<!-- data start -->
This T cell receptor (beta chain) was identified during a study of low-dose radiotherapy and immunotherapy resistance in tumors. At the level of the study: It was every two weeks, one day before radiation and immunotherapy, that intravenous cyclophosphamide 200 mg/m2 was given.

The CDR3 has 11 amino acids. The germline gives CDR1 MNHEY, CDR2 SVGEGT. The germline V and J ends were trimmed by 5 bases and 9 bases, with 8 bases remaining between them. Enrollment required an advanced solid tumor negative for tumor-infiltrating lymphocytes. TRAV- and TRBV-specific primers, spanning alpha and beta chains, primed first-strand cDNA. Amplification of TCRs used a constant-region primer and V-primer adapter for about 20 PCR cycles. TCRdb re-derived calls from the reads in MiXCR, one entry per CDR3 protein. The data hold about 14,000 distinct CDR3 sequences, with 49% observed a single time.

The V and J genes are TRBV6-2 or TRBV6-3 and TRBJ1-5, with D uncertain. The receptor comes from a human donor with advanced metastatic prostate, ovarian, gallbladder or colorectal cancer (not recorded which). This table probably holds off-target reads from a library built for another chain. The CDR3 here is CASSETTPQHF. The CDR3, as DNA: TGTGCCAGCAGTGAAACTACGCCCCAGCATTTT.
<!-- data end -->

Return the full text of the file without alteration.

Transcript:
This T cell receptor (beta chain) was identified during a study of low-dose radiotherapy and immunotherapy resistance in tumors. At the level of the study: It was every two weeks, one day before radiation and immunotherapy, that intravenous cyclophosphamide 200 mg/m2 was given.

The CDR3 has 11 amino acids. The germline gives CDR1 MNHEY, CDR2 SVGEGT. The germline V and J ends were trimmed by 5 bases and 9 bases, with 8 bases remaining between them. Enrollment required an advanced solid tumor negative for tumor-infiltrating lymphocytes. TRAV- and TRBV-specific primers, spanning alpha and beta chains, primed first-strand cDNA. Amplification of TCRs used a constant-region primer and V-primer adapter for about 20 PCR cycles. TCRdb re-derived calls from the reads in MiXCR, one entry per CDR3 protein. The data hold about 14,000 distinct CDR3 sequences, with 49% observed a single time.

The V and J genes are TRBV6-2 or TRBV6-3 and TRBJ1-5, with D uncertain. The receptor comes from a human donor with advanced metastatic prostate, ovarian, gallbladder or colorectal cancer (not recorded which). This table probably holds off-target reads from a library built for another chain. The CDR3 here is CASSETTPQHF. The CDR3, as DNA: TGTGCCAGCAGTGAAACTACGCCCCAGCATTTT.